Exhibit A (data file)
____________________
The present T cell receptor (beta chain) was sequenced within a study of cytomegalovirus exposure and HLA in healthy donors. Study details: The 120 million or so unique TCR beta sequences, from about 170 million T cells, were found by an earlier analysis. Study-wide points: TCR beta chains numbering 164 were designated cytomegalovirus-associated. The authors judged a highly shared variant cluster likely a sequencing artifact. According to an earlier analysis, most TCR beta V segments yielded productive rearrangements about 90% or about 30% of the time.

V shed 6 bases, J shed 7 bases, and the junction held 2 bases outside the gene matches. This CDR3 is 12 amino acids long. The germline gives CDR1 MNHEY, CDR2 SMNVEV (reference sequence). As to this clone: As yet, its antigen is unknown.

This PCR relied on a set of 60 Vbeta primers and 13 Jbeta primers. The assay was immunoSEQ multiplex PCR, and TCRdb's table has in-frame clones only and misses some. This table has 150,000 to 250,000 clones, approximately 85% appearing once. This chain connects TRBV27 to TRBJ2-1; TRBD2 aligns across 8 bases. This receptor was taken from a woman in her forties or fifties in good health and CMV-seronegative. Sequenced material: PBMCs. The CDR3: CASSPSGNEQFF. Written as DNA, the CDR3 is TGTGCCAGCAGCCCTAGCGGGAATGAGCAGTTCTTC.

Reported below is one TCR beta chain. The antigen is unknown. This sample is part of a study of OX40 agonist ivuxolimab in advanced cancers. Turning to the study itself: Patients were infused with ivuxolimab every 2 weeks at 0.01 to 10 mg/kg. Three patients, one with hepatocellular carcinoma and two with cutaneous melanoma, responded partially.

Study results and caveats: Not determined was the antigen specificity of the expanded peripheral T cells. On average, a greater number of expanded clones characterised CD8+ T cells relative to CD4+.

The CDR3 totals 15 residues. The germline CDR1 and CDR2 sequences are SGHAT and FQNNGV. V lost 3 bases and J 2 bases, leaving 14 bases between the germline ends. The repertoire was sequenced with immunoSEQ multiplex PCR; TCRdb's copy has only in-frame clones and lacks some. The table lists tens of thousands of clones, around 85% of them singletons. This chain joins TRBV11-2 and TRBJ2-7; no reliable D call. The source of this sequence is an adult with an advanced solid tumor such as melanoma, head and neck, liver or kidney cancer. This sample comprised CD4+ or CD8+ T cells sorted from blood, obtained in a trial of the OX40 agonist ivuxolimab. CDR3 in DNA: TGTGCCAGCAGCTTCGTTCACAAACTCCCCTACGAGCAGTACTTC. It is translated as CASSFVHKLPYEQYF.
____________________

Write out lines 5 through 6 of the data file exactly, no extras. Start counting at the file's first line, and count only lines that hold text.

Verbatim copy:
Study results and caveats: Not determined was the antigen specificity of the expanded peripheral T cells. On average, a greater number of expanded clones characterised CD8+ T cells relative to CD4+.

The CDR3 totals 15 residues. The germline CDR1 and CDR2 sequences are SGHAT and FQNNGV. V lost 3 bases and J 2 bases, leaving 14 bases between the germline ends. The repertoire was sequenced with immunoSEQ multiplex PCR; TCRdb's copy has only in-frame clones and lacks some. The table lists tens of thousands of clones, around 85% of them singletons. This chain joins TRBV11-2 and TRBJ2-7; no reliable D call. The source of this sequence is an adult with an advanced solid tumor such as melanoma, head and neck, liver or kidney cancer. This sample comprised CD4+ or CD8+ T cells sorted from blood, obtained in a trial of the OX40 agonist ivuxolimab. CDR3 in DNA: TGTGCCAGCAGCTTCGTTCACAAACTCCCCTACGAGCAGTACTTC. It is translated as CASSFVHKLPYEQYF.